I’ve got dahlia seedlings to pot up and a bit ground to attack with the mattock. The weather is supposed to be warmer so I hope you all manage to get out and enjoy yourselves.
Today I came across the news story of spikes being placed on a tree in Oxford. I figured straight away that this was probably done to stop bird poo on cars and after watching it saw I was right. This follows on from the story of Norfolk cliffs and hedges being covered in nets. While the bird poo is a pain, my car gets covered in seagull poo, it seems bizarre to cover the trees natural beauty and prevent wildlife using its natural resource.
Walking through the park today I stopped to admire the life on one tree. The weather was warm today but this tree was literally humming with activity. Blackbirds and sparrow were flying in and out the up story and a few butterflies were hovering around but too high up for photos.
The bees and hoverflies were swarming all over. I couldn’t track the numbers out today.
The ladybirds were out in force.
The understory providing space for more plants to grow.
The shade providing flowers with the conditions they need.
Who wouldn’t want to enjoy this beauty? The amount of life supported on one tree is amazing. Why would we think we can improve on nature? I’ll leave you with a quote from someone smarter than me.
“Look deep into nature, and then you will understand everything better.”
The RSPB are looking to draw attention to nature. 165 species are critically endangered not to mention those whose numbers have just dropped. They are aiming to get bird song into the music charts to show support for protecting and helping nature. Let Nature Sing is set to be released on the 26th May with purchases up to the 2nd of May counting towards that weeks chart figures.
As a download it only costs 99p and there isn’t much you can do with 99p these days. For 99p you can show support for nature at a time when it is most needed. You can also show support on social media with the hashtag #LetNatureSing If we don’t protect nature now we may no longer be able to enjoy simple pleasures such as the dawn chorus.
Please support and share your support through your social media of choice.
Over the last few weeks, I’ve seen a run of photos on Twitter and Facebook of broken spades. People have tried using their garden spades to dig out established shrubs and trees or trying to break up hard landscaping. These were all cases of people using the wrong tool for the wrong job.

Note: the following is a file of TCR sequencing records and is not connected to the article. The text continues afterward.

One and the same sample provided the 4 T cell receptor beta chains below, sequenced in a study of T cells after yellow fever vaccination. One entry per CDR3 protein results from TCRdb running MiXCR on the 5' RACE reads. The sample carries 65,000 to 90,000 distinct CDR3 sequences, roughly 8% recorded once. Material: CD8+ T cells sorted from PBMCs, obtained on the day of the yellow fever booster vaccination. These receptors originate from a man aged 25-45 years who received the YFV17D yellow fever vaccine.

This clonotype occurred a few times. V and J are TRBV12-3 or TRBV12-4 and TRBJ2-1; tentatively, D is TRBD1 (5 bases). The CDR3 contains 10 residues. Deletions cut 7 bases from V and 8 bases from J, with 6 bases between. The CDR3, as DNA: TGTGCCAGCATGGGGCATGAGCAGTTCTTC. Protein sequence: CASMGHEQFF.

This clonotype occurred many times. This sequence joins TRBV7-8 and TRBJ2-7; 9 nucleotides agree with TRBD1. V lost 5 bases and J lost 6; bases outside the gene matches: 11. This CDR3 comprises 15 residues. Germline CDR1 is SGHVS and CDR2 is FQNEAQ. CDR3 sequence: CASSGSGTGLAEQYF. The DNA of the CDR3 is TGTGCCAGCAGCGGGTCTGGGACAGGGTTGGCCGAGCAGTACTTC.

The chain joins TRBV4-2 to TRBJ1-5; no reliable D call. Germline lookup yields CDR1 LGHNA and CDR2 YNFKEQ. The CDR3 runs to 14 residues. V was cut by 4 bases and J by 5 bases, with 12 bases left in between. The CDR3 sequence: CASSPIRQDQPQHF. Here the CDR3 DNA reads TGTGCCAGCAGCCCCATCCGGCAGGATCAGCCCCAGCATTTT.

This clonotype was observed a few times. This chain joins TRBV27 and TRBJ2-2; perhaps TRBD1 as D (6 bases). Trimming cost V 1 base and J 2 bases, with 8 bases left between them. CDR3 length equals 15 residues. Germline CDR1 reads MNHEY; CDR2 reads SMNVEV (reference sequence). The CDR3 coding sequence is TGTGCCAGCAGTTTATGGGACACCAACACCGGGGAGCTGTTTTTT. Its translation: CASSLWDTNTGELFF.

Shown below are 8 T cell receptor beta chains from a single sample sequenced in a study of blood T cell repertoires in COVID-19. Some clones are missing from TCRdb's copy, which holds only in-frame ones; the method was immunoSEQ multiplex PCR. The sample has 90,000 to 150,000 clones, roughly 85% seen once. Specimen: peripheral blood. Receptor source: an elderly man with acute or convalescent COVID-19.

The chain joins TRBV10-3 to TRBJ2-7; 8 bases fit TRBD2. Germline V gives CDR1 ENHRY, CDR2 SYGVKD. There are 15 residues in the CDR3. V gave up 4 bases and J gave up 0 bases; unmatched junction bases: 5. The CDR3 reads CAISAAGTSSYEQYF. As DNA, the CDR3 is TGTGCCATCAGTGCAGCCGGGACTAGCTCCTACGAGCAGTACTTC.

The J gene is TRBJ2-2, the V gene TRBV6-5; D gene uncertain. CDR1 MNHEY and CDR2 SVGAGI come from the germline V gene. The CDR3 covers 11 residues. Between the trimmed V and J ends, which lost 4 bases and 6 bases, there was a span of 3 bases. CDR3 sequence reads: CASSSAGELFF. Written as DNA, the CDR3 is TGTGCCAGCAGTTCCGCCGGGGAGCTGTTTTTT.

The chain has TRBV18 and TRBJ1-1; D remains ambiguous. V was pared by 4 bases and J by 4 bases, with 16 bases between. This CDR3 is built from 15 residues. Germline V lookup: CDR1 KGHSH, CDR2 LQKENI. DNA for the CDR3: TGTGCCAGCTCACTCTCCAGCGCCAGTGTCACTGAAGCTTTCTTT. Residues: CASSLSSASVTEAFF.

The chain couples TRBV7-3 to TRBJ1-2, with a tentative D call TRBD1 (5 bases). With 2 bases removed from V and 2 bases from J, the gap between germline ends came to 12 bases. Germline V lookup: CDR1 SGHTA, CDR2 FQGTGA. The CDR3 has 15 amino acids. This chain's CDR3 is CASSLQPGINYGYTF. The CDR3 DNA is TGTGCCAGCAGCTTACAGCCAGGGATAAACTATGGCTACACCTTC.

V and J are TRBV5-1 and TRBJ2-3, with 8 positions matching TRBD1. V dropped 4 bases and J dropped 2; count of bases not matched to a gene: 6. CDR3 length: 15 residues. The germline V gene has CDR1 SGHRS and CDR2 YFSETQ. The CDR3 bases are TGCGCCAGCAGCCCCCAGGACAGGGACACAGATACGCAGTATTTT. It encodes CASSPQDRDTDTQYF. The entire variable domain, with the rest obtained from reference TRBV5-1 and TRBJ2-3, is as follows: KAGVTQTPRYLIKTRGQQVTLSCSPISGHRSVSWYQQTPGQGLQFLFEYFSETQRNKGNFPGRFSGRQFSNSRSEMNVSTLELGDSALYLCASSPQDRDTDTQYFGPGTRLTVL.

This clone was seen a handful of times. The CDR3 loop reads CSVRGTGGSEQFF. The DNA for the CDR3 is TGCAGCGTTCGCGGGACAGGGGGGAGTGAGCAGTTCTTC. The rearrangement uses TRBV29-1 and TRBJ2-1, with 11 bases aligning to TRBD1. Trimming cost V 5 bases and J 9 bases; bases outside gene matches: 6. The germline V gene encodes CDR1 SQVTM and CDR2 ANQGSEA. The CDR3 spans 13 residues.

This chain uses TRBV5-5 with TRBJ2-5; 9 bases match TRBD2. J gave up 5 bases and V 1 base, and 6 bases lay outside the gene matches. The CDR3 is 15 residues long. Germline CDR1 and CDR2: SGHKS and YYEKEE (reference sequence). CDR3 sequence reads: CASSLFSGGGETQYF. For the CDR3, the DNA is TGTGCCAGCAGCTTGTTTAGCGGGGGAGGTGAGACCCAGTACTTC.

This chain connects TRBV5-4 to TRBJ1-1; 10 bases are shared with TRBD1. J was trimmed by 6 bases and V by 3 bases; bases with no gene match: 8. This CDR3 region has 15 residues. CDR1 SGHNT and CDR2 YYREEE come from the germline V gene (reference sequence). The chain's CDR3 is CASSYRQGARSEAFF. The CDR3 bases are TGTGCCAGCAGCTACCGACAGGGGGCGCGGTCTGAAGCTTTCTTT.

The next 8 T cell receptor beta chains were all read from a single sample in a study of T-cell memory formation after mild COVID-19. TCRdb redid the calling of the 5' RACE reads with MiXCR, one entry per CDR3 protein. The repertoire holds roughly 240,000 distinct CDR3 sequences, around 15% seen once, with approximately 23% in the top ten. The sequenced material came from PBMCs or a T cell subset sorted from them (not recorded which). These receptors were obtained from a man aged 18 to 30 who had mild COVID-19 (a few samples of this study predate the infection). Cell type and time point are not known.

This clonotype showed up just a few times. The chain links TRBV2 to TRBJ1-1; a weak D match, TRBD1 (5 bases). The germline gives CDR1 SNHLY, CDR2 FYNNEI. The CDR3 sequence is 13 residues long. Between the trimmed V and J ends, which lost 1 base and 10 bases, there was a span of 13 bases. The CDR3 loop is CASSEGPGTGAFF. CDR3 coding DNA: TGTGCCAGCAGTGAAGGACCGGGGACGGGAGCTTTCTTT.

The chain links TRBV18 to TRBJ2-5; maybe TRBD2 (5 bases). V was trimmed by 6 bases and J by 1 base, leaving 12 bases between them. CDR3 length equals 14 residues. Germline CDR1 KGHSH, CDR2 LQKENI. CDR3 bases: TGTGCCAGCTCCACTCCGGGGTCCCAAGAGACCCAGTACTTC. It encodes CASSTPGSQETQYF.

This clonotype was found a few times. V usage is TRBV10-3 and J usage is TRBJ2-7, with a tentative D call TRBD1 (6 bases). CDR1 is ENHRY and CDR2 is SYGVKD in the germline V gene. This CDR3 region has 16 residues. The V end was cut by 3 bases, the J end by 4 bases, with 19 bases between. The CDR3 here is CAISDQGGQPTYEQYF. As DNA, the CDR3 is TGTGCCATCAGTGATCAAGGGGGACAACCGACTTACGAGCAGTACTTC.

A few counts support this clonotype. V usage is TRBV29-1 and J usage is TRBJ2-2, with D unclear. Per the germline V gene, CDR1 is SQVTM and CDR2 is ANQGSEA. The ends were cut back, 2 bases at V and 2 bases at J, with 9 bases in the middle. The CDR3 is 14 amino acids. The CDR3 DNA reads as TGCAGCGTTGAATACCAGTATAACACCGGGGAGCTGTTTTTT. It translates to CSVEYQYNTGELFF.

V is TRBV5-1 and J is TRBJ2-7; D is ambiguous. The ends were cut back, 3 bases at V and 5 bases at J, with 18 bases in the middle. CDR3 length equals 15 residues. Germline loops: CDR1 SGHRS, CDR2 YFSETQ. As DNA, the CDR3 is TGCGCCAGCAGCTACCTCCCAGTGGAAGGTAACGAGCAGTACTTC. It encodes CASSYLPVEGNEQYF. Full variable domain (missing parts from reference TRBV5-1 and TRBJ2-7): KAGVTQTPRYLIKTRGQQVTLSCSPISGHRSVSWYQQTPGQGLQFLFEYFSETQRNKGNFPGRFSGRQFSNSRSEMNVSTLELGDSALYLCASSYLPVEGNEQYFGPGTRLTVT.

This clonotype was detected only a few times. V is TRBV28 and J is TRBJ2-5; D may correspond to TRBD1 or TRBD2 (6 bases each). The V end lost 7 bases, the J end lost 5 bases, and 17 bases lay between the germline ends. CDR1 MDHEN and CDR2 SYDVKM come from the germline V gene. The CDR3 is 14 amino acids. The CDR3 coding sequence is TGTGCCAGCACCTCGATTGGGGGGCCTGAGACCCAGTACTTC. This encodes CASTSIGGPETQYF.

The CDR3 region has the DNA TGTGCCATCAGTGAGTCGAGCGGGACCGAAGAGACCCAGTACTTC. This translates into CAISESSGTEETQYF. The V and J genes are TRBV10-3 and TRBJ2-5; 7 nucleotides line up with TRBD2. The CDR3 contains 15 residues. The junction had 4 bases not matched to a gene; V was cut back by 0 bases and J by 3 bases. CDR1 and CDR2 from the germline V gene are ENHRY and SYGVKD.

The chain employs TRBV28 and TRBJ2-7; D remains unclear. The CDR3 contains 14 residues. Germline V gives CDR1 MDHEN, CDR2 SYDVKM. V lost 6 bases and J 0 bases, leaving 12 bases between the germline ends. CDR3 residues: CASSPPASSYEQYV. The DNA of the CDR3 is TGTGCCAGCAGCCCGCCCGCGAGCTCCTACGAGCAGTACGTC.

As mentioned in previous blogs I have lots of building work going on and I am having to remove a number of established shrubs to accommodate the changes. One of the hardest jobs has been removing the hebes from the front garden. I think these have been growing there for about a decade and were starting to die off and no longer flower. The ground was a solid mass of roots. There was almost no soil between the roots to depths of four to six inches. I removed the first one with shovel, loopers and weeding knife. While this got the plant out I knew these were the wrong tools for the job. I figured an axe might be a better tool for the job so did a bit of research and discovered the mattock. I asked around to see if anyone had one I could borrow for the job and had no luck. Pretty much no one even knew what a mattock is. This seems a great pity for such a useful versatile tool.
The term mattock is sometimes used interchangeably with a pickaxe. However, they are different tools. A mattock is a tool with a long handle and metal head. The head has two sides. On one side a narrow axe, then on the other an adze (a horizontal axe blade). The handle is usually wood or fibreglass. The axe head is not fixed on. It can be dismantled for transport. To put the head on it is slid down the handle. Then tapping the handle into a firm surface allows the weight of the head to secure it onto the handle. As such it isn’t designed to be swung up high as the blade can become loose. The mattock is lifted to just above waist height and the weight does much of the digging. The axe can smash apart roots. Then the adze can be used to scrape through. It works through mats of root and sod more easily than the shovel could. The weight adds force you would struggle to deliver with a spade even pushing with your foot. While still a hefty tool to use it is going to prove useful in my front garden where I have solid soil to break it up. This isn’t suitable for breaking up rock, a pickaxe would need using for that. But my ground is just compressed soil with lots of thick roots through.
Evidence for mattocks goes back to the Mesolithic period with mattocks made of antler. By the Bronze Age the mattock design we still use had been established. They have also been used to strip blubber from whales by the Inuit people and the Broch people in Scotland. It was used in agriculture to make planting trenches. Specific forms have been developed for different jobs such as the hop mattock with two forks instead of the axe. The shorter Japanese Ikagata has the same basic adze side combined with a three-pronged fork used for weeding. But the basic design of the mattock has remained the same signalling that this is a useful tool.